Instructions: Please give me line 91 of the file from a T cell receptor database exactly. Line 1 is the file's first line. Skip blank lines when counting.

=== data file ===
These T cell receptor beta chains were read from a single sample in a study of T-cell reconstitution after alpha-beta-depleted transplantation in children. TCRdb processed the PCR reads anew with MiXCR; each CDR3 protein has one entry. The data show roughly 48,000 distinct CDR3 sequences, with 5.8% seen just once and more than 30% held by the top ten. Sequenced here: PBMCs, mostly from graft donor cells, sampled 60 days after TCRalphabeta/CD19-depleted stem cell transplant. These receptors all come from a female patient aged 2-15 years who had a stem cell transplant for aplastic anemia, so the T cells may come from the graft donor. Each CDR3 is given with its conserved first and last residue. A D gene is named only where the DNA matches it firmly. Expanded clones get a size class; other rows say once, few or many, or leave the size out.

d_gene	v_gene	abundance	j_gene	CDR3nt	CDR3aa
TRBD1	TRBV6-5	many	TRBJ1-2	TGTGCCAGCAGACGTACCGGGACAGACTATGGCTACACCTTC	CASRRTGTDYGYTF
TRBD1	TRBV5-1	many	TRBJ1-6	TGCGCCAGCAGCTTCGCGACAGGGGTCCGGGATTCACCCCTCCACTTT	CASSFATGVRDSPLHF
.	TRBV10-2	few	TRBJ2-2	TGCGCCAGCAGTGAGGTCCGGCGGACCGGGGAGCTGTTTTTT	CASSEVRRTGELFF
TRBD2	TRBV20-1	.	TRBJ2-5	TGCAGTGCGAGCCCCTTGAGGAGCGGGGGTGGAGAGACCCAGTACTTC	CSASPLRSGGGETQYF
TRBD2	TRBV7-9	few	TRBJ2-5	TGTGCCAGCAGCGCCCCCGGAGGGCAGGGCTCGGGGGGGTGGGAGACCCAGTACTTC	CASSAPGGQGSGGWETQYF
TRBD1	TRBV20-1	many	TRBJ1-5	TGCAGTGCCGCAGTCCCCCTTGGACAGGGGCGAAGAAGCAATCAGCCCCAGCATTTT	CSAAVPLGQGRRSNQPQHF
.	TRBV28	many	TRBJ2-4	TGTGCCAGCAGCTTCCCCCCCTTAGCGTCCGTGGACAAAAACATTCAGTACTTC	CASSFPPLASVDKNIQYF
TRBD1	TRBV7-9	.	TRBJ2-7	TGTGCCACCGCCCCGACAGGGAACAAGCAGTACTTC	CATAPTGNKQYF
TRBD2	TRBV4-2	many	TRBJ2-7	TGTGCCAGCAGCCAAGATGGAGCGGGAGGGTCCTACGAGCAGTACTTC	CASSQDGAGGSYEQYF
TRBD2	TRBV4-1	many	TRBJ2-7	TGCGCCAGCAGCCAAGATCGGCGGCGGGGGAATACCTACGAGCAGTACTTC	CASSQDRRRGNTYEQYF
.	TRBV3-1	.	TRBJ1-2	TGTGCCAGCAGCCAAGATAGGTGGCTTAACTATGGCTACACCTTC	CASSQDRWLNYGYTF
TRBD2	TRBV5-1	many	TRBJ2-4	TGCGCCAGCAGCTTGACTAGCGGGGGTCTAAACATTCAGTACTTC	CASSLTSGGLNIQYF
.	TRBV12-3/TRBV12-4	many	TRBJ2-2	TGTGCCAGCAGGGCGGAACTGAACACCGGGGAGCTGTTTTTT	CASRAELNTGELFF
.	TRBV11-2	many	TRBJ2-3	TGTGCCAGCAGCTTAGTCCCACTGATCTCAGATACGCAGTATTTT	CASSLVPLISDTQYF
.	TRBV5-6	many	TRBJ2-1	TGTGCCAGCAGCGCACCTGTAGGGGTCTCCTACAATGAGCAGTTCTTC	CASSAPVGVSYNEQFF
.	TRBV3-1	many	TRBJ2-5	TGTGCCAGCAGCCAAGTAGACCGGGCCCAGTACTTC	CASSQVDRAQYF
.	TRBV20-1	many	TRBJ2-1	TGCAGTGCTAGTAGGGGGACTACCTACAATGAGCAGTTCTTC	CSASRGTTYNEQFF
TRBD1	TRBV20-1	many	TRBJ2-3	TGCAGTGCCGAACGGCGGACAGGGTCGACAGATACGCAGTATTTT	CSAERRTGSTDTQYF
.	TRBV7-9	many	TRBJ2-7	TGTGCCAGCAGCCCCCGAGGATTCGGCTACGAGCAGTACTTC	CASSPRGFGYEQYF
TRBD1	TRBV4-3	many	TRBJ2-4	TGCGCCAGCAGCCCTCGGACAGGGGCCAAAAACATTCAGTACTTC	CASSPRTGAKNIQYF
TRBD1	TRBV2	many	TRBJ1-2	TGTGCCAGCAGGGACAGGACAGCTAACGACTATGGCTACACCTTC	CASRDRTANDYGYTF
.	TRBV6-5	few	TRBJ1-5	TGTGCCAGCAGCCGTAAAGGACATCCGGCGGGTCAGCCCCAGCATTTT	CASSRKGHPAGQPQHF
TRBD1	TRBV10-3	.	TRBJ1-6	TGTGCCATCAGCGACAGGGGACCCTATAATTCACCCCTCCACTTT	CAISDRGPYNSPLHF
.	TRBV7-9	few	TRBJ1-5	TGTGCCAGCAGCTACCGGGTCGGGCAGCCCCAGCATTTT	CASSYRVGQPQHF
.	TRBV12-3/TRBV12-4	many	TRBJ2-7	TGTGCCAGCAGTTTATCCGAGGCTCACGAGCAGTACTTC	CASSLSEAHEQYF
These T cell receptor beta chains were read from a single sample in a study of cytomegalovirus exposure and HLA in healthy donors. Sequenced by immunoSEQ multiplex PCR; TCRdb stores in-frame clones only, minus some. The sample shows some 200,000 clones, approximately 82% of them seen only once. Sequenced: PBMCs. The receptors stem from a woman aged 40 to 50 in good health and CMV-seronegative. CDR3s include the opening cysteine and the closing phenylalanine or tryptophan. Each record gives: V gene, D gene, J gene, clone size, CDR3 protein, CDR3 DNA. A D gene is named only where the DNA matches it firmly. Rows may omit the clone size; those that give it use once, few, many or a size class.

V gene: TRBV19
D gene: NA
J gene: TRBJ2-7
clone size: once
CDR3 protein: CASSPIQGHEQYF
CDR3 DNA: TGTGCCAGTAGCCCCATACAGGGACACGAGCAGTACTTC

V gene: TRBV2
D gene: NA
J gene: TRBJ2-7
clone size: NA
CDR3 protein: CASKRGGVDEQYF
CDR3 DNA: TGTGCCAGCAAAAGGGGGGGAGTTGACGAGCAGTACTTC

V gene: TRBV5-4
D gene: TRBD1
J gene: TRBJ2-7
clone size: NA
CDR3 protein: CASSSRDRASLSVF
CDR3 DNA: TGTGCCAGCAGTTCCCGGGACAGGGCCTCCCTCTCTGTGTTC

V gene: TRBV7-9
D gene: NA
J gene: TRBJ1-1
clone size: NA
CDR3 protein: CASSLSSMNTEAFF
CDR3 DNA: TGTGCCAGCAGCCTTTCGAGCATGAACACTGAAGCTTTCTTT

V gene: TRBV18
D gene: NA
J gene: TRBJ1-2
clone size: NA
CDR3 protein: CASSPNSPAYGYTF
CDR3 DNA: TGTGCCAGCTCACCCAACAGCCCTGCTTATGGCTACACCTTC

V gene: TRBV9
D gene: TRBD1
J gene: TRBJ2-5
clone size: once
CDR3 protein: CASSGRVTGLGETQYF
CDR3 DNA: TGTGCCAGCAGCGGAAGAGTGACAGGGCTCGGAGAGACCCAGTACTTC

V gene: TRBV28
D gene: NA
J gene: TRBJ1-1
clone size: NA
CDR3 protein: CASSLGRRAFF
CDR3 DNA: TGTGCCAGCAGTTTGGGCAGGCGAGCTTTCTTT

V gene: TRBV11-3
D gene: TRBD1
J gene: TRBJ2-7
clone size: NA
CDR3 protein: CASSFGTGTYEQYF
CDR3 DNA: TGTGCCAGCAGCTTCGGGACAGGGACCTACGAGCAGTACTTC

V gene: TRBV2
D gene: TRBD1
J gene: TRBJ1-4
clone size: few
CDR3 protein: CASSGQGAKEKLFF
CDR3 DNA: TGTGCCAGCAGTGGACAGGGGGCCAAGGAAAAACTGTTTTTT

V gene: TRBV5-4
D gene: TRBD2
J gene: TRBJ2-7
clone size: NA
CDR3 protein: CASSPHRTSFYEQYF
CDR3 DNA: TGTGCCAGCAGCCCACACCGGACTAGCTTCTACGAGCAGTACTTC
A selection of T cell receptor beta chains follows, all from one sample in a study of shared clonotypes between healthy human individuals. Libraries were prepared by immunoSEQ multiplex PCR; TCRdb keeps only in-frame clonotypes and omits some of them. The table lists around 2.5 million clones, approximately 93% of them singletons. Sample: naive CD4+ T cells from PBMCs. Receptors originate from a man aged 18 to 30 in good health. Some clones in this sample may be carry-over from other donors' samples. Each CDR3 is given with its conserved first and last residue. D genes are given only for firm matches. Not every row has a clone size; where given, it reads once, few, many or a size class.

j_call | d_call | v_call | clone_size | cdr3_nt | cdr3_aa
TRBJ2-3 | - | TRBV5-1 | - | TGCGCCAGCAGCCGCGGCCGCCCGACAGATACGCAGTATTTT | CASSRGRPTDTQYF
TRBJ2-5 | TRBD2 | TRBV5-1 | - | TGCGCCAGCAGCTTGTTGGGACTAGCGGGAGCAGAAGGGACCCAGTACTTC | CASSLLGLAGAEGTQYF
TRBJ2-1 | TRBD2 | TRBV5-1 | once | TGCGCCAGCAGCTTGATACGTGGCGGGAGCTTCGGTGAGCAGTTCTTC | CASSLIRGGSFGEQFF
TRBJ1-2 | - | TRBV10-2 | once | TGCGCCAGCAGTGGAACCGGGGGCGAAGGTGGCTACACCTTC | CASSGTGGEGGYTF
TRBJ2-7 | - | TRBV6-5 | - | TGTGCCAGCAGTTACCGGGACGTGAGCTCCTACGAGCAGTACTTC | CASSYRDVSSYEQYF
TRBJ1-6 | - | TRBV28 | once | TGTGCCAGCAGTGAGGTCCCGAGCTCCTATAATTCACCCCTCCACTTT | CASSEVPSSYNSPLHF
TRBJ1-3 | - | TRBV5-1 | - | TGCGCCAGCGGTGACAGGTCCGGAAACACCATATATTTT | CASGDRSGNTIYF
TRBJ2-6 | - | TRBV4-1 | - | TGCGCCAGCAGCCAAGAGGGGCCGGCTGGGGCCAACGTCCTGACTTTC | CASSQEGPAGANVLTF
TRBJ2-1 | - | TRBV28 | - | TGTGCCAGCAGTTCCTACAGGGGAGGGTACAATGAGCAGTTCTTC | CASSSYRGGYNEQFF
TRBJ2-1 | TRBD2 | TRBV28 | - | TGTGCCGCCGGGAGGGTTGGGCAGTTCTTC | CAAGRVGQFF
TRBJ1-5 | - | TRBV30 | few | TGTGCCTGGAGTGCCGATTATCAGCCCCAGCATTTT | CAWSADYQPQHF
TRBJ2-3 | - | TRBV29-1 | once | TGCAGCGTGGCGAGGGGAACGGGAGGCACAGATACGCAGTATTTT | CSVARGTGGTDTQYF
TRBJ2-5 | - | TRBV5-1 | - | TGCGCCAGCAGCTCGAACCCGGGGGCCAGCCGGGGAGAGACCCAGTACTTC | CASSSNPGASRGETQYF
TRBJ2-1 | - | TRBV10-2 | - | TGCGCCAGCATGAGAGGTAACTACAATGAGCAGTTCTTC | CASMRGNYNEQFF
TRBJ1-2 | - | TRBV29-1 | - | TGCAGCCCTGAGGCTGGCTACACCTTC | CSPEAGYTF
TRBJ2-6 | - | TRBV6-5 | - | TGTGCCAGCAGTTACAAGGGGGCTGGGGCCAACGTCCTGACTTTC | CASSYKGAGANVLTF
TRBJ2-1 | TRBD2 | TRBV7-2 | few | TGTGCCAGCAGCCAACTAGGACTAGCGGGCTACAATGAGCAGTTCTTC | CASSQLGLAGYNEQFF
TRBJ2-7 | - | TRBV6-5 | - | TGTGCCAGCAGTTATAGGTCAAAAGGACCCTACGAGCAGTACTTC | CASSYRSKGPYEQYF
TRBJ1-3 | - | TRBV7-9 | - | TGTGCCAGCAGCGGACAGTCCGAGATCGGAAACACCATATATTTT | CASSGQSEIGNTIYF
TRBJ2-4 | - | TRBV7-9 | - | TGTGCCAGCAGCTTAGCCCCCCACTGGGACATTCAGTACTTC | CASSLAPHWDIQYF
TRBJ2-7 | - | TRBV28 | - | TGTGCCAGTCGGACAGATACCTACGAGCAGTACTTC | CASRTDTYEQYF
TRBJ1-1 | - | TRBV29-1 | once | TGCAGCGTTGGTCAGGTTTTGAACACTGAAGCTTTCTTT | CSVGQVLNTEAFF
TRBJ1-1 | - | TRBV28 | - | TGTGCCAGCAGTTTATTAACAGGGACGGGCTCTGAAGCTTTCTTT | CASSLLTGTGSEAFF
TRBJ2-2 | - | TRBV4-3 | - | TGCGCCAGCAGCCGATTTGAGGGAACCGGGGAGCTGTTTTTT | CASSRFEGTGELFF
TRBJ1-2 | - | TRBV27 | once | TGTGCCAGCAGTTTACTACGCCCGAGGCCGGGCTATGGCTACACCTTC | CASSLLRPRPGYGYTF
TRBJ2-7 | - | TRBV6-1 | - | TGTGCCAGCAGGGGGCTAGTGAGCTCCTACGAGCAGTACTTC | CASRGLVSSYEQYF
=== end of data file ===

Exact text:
TRBJ2-3 | - | TRBV5-1 | - | TGCGCCAGCAGCCGCGGCCGCCCGACAGATACGCAGTATTTT | CASSRGRPTDTQYF